WASHINGTON ― A U.S.-aligned government stands accused of subjecting hundreds of civilians in the Middle East’s poorest country to forced detention in feces-smeared conditions, torture that includes being tied to a spit and roasted by flames, and airstrikes that have killed thousands at schools, hospitals and markets ― all while hindering aid deliveries as over 5 million people near starvation and an unprecedented cholera epidemic infects scores more daily.
Saudi Arabia has been publicly recognized as responsible for the crisis in Yemen because of its two-and-a-half year military campaign there against militants tied to its regional rival Iran. But its chief ally in that effort, the fellow U.S. partner the United Arab Emirates, has long avoided shame or accountability for its role in what U.S. officials describe as hundreds of likely violations of international humanitarian law and the creation of a security vacuum benefiting Al-Qaeda, the self-described Islamic State and other militant groups.
Now, the tide may be turning.
On Thursday, military expert William Hartung of the Center for International Policy released the first comprehensive report on the many ways in which the UAE helps drive Yemen’s suffering. The assessment is designed to fill a gap in the growing debate about the wisdom of U.S. policy choices in the country.
“The UAE’s role in the Yemen war has not received the attention it deserves,” Hartung said. ”They’re so dogged about controlling their image as the good Gulf state.”
Both the Obama and Trump administrations authorized two separate but intertwined U.S. missions in Yemen.
One is a small, constantly changing presence of American aircraft, including drones, and special operations forces, which targets militants linked to international terror networks and often work with the UAE, like during a botched raid soon after President Trump’s inauguration.
The other is a U.S. support mission for the UAE-Saudi coalition primarily fighting Iran-allied Houthi fighters, which provides aerial refueling for bomber planes, and intelligence, including to defend Saudi territory from cross-border attacks. In the Trump era, officials have authorized far more U.S. counter-terror strikes in Yemen and mooted expanding support to the UAE-Saudi coalition despite its alleged war crimes.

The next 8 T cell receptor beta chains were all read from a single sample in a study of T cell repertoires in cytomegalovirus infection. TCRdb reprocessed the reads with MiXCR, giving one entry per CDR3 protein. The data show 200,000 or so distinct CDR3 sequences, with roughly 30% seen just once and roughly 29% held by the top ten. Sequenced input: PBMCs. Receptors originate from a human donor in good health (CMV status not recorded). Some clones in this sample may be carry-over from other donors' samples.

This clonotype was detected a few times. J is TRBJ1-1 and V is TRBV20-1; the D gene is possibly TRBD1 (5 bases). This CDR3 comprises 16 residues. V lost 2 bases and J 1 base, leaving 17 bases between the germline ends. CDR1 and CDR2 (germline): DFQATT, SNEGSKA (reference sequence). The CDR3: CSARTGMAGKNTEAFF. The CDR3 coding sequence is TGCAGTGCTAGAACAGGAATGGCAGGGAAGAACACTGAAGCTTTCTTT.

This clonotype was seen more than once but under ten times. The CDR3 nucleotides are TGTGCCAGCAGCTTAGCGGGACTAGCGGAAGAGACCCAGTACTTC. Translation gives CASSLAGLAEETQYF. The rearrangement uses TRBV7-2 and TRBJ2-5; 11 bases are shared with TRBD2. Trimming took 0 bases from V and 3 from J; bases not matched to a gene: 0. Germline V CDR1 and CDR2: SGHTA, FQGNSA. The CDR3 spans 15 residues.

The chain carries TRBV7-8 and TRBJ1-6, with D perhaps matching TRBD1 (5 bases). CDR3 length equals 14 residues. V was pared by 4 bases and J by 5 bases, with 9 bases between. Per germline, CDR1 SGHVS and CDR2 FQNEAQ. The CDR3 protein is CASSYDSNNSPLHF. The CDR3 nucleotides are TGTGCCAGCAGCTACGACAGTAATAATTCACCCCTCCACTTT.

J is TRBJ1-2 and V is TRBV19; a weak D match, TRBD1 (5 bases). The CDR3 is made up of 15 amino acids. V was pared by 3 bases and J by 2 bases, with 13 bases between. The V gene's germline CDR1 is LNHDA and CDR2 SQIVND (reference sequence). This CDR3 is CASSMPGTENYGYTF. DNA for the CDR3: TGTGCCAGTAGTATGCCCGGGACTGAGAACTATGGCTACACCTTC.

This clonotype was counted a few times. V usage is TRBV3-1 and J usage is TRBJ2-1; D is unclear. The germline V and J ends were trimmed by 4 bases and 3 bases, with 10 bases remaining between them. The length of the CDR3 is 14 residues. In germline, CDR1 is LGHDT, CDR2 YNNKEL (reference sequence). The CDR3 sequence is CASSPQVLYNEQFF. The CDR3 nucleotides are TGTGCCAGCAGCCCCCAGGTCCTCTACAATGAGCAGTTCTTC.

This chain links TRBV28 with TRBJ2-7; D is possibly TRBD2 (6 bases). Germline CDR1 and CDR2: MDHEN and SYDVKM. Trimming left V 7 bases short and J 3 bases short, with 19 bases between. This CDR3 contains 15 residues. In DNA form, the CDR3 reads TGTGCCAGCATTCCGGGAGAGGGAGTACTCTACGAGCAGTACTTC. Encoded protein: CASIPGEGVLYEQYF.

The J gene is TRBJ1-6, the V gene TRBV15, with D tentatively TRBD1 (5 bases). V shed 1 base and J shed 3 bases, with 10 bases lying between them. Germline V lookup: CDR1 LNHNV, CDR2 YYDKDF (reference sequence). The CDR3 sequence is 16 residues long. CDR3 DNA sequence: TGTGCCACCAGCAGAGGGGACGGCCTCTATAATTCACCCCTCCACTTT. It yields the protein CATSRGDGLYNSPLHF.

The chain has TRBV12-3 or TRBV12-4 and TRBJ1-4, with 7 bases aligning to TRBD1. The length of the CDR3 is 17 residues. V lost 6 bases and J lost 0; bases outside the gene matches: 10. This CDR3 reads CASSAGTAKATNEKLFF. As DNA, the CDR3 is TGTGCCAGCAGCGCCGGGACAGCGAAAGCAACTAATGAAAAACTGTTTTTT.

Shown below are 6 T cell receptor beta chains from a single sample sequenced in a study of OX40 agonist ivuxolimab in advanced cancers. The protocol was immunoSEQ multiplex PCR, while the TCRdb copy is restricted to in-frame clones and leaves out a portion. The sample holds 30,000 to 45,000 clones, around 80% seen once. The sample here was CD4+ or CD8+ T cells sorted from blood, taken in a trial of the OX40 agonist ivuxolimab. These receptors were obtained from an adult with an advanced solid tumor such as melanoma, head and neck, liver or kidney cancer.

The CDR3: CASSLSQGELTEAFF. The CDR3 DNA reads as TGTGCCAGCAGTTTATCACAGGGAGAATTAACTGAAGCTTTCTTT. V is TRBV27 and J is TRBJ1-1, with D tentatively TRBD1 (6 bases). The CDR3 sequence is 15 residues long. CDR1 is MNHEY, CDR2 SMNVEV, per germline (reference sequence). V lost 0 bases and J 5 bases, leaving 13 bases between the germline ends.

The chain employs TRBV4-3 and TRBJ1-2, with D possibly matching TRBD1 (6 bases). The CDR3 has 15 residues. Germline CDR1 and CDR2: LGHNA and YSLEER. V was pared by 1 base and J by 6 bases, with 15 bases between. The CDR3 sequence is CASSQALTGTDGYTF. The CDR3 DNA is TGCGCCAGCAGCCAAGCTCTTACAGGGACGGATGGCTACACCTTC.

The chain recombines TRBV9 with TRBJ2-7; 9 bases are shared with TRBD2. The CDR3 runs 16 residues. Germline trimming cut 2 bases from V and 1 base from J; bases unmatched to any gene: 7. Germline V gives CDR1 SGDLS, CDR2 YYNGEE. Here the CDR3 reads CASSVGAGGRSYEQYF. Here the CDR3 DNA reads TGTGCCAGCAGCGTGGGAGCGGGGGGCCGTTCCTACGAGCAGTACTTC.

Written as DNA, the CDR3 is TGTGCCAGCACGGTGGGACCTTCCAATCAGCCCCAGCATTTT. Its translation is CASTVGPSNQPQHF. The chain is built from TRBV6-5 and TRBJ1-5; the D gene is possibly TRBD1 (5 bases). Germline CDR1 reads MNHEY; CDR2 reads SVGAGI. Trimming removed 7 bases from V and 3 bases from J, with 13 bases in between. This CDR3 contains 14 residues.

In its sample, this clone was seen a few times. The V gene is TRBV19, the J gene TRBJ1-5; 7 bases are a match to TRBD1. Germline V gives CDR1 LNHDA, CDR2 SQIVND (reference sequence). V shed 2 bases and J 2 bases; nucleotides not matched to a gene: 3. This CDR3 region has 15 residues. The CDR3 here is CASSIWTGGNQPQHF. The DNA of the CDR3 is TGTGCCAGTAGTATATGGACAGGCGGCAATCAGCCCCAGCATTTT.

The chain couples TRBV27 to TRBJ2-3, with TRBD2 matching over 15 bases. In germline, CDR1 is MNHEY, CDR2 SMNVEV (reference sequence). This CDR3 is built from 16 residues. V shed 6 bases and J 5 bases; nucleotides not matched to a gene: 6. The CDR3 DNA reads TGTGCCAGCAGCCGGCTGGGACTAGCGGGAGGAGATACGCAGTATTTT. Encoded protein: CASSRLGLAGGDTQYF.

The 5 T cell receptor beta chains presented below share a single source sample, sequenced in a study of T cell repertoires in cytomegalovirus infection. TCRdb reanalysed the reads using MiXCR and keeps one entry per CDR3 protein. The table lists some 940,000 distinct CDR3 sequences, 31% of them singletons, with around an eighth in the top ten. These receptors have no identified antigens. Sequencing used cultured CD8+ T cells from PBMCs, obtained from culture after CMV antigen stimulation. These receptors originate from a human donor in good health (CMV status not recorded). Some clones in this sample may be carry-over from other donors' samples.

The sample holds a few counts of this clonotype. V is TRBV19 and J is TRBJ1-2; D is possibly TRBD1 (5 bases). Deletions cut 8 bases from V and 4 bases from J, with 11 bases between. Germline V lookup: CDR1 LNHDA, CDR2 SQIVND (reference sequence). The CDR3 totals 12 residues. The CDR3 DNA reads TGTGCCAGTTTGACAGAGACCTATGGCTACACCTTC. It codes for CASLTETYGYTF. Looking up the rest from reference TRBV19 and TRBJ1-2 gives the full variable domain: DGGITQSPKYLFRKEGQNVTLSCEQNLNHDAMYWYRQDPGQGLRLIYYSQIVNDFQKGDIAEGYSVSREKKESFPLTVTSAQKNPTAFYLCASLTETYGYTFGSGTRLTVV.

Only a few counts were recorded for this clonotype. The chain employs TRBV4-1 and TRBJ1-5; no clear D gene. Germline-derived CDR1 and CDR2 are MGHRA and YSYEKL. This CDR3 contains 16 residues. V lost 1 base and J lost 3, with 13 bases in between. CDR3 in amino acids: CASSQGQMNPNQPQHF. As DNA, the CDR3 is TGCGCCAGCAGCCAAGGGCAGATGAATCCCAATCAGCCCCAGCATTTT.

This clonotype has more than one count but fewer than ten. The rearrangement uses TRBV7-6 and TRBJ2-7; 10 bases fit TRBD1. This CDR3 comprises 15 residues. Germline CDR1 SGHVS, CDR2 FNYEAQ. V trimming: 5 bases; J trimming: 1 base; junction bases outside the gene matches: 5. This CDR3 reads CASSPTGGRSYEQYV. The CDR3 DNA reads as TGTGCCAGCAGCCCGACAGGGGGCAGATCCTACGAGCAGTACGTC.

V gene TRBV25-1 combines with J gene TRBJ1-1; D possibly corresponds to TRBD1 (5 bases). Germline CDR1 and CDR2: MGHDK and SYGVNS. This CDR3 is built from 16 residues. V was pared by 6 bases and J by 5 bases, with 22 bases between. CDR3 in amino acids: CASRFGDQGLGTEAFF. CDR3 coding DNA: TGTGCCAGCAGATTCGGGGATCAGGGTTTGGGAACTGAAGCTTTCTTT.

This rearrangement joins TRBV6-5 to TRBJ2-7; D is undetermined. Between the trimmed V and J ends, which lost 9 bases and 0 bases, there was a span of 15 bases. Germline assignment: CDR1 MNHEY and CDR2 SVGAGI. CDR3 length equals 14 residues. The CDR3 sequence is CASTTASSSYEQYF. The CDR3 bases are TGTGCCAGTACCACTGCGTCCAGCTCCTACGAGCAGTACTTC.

Hartung’s report ties the UAE to many of the most controversial aspects of the coalition’s track record since it first entered Yemen in March 2015 on the invitation of the Saudi-backed, internationally recognized government. It highlights American culpability in equipping and permitting the UAE to act as it has.
He notes, for instance, that the UAE is training and commanding at least five Yemeni brigades that no longer report to the country’s government, damaging the chances of long-term stability. It is also contributing U.S.-armed ships to a coalition blockade of Yemen that international watchdogs accuse of keeping aid from a desperate civilian population and preventing the delivery of U.S.-purchased cranes intended to help unload relief material at an essential Yemeni port.
The report also notes how inextricably linked the UAE is to the vicious bombing campaign that’s made the coalition notorious. Since 2009, the country has spent more than $1 billion on buying the kinds of American-made bombs it is using in Yemen, Hartung writes, and its air force is the primary recipient of American aerial refueling.
The report’s findings complicate the narrative of the war that’s become popular in Washington, even among the war’s critics: that the UAE is doing the right thing, in targeting Al-Qaeda and other militants, and that the missteps of the aerial campaign are the fault of Saudi Arabia.
Human rights advocates like Kate Kizer of the Yemen Peace Project say the UAE deserves its share of the blame because it is known to be running flights over Yemen with American help and weaponry and the coalition has provided no way to know whether the bombs killing civilians are dropped by Saudi or Emirati planes.